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We lose our nerve as we age, there is no getting around it. Not you, you say. Maybe so. Momentum is a wonderful thing and if you’re already moving, it’s not so hard to keep it going. If you’re a hardcore traveler and you just keep traveling, it’s probably easier to survive on forward momentum. But if and when we stop, and sit down, say for a few decades, it’s really hard to start running again.

I was never naturally adventurous, even though I’ve done a lot of far-out things. I had to force myself many times. But I would do it because I would get angry with myself if the only reason not to do it, was fear. So I made myself do things, knowing I would be happier if I did. The difference is there were so many things I didn’t know to be afraid of.

Curiosity goes a long way when it comes to taking risks. Not worrying too much about what others think also helps quite a bit. Being willing to fail is the ultimate, and as much as I believe in it, I have often not done what I should have, not risked more, especially knowing now how little I was risking at the time. I thought this thing would be a big risk, but now looking back, understand that it was nothing.

It’s a bit like looking back at old photos and marveling at how young and thin you once were. No matter what year, you were always thinner and better looking than you thought at the time. At almost any given point in time, it was as good as it was ever going to get. You were beautiful. 

This is not to say aging is all bad. It’s just to say there is a reason we recruit young men to fight wars. They are invincible. Both mentally and physically. There is something that happens once you know too much. You become cautious. There are really good reasons to be afraid. It’s not just theoretical. You’ve seen the consequences of foolish behavior. So we risk little and achieve less. Wisdom has its place, and there is much to do with it, but nothing beats sheer ignorance and youthful arrogance for startling innovation. Wisdom is good for analyzing what happened, but it won’t prepare you for the future.

If you want to experience real genius, hire natural talent and let them tackle a problem that can’t be solved. They will achieve the impossible because they are too ignorant to know it can’t be done.

We like to hand over the reins to youth and then criticize them for failing. We could have told them that wouldn’t work, we say. But we aren’t learning from failure and they are. We think failure reinforces our old prejudices about what we think we know, while they are learning how to navigate a new world we have no experience with.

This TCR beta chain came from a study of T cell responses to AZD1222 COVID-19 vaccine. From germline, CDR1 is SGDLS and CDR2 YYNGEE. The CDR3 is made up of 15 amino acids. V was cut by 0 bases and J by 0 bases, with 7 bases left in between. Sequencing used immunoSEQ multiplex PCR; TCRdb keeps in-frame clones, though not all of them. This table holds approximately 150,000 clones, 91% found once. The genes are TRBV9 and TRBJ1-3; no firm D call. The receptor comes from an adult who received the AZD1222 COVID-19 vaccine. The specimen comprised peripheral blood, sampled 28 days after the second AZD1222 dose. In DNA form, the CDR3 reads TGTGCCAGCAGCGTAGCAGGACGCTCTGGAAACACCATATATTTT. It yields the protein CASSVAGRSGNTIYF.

There is a reason why after a lifetime of experience, musicians and artists rarely produce their greatest work at the end. We don’t work towards excellence. We start there and Benjamin Button it down till the end. You want to see an artist? Give a four year some paint and no rules. Pablo Picasso said, “Every child is an artist. The problem is to remain an artist once they grow up.”

It makes you wonder what we’re teaching kids in school because it certainly isn’t how to maintain artistry in their lives. We teach them how not to get hurt. We teach them to be safe. We teach them how to manage risk. But we have forgotten about the magic that existed. We reach back through the yellow tinge of nostalgia and equate circumstances with quality. It wasn’t better than, we were.

It won’t be worse in the future either. The young will always be fearless, ready to tackle the world’s great problems, while the old fret the passing of time.

All is not lost, however. We can regain some of what we have lost. We have to remember that today is as good as it’s going to get for us. We have to remember what it was like to not know anything; to believe that there were still people who knew how everything worked. When we weren’t trying to keep the world spinning, we were free to imagine the impossible. Let the young people spin the universe for a time.

You might need a refresher course. Might I suggest finding a four-year-old? They are wonderful. Don’t be tempted to teach them what you don’t know. You are there to learn what the world looks like without the cataracts of wisdom. It will be a startling education if you’re open.

It’s time to paint with abandon. Find a load-bearing wall. Use your fingers. Quickly before your kids catch you. Tomorrow we might turn around and find out it’s over. We will look back at today, no matter how old we are, and think, “You old fool. Why didn’t you do it while you had the chance? Look how young and beautiful you were.”

About the author

David Todd McCarty

David Todd McCarty is a writer, director, photographer and cinematographer. He writes fiction and nonfiction essays as well as journalism. You can see his commercial work at http://www.hoppingfrogstudios.com

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Writer | Journalist | Storyteller


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